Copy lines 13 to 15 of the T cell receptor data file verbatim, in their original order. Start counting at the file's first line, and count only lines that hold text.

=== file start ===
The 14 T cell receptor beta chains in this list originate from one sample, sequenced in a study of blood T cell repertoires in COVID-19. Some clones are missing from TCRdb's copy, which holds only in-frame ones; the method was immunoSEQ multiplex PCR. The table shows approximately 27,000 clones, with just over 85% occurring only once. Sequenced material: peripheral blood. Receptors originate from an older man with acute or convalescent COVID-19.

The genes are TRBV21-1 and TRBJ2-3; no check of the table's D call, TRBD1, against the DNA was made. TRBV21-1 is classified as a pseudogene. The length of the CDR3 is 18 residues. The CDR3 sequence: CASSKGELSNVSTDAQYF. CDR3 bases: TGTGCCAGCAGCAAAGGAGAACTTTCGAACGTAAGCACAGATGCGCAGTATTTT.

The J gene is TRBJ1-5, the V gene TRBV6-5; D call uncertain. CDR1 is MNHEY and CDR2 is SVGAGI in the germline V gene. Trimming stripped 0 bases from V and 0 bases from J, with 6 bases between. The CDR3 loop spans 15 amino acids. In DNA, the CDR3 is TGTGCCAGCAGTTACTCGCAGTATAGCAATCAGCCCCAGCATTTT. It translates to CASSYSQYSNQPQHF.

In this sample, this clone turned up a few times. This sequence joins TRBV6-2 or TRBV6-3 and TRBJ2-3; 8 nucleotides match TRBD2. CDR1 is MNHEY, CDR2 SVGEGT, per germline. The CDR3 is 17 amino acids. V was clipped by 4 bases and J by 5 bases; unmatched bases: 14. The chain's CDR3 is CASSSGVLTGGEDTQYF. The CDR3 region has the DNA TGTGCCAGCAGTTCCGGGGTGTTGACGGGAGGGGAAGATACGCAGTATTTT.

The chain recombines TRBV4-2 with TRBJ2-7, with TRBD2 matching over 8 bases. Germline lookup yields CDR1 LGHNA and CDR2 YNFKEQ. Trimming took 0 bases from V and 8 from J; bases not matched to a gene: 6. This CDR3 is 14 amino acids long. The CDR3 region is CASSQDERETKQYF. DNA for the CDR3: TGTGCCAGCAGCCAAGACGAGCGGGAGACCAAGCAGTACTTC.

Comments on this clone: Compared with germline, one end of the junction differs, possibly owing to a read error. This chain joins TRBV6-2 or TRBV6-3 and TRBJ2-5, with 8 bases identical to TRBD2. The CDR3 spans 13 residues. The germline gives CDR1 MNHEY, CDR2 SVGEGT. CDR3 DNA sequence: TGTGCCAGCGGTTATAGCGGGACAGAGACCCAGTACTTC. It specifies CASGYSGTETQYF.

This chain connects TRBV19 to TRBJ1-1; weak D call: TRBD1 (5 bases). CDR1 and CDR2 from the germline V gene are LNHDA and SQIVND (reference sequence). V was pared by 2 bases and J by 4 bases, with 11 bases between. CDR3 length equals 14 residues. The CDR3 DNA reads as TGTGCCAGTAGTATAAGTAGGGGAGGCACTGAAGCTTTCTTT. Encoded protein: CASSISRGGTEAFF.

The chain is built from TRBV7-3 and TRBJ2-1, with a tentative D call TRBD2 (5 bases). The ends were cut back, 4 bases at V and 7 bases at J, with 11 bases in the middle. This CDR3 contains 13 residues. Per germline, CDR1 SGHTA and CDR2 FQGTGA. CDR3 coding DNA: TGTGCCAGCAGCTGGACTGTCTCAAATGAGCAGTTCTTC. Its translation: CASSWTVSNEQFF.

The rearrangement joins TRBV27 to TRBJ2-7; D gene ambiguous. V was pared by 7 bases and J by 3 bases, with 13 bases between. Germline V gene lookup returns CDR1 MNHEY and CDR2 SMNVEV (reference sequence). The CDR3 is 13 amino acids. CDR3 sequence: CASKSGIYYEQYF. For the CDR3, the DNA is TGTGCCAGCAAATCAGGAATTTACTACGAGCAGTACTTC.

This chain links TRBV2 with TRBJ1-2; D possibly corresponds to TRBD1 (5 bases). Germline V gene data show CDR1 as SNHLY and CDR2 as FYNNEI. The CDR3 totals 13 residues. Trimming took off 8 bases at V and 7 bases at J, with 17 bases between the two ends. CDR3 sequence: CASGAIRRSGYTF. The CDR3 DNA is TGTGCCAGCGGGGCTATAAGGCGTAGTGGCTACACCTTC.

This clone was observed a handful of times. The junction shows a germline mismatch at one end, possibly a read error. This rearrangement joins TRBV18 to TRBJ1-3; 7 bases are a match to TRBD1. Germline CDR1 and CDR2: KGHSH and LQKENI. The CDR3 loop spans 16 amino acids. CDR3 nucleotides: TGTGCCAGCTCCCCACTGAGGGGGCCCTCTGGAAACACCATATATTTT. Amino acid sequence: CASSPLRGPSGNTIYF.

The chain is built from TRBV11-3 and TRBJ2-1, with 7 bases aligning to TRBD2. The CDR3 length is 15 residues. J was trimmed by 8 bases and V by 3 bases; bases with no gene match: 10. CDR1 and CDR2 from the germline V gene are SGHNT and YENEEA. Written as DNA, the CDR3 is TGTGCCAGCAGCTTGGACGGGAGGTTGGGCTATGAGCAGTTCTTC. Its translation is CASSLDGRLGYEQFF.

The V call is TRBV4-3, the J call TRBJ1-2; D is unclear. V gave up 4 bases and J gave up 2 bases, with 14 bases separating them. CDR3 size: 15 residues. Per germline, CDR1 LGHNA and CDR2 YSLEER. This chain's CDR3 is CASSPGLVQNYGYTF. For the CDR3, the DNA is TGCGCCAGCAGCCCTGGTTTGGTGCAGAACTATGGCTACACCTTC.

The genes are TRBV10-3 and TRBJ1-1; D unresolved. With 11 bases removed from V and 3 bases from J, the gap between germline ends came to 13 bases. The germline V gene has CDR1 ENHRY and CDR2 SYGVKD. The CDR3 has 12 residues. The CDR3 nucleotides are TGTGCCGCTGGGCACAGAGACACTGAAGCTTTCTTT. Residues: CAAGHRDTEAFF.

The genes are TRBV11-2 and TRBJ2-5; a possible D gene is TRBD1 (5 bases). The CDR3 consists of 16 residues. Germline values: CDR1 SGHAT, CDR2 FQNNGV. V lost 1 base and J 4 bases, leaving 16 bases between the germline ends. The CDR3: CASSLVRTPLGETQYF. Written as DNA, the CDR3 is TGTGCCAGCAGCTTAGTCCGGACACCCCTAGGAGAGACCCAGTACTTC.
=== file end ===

The V call is TRBV4-3, the J call TRBJ1-2; D is unclear. V gave up 4 bases and J gave up 2 bases, with 14 bases separating them. CDR3 size: 15 residues. Per germline, CDR1 LGHNA and CDR2 YSLEER. This chain's CDR3 is CASSPGLVQNYGYTF. For the CDR3, the DNA is TGCGCCAGCAGCCCTGGTTTGGTGCAGAACTATGGCTACACCTTC.

The genes are TRBV10-3 and TRBJ1-1; D unresolved. With 11 bases removed from V and 3 bases from J, the gap between germline ends came to 13 bases. The germline V gene has CDR1 ENHRY and CDR2 SYGVKD. The CDR3 has 12 residues. The CDR3 nucleotides are TGTGCCGCTGGGCACAGAGACACTGAAGCTTTCTTT. Residues: CAAGHRDTEAFF.

The genes are TRBV11-2 and TRBJ2-5; a possible D gene is TRBD1 (5 bases). The CDR3 consists of 16 residues. Germline values: CDR1 SGHAT, CDR2 FQNNGV. V lost 1 base and J 4 bases, leaving 16 bases between the germline ends. The CDR3: CASSLVRTPLGETQYF. Written as DNA, the CDR3 is TGTGCCAGCAGCTTAGTCCGGACACCCCTAGGAGAGACCCAGTACTTC.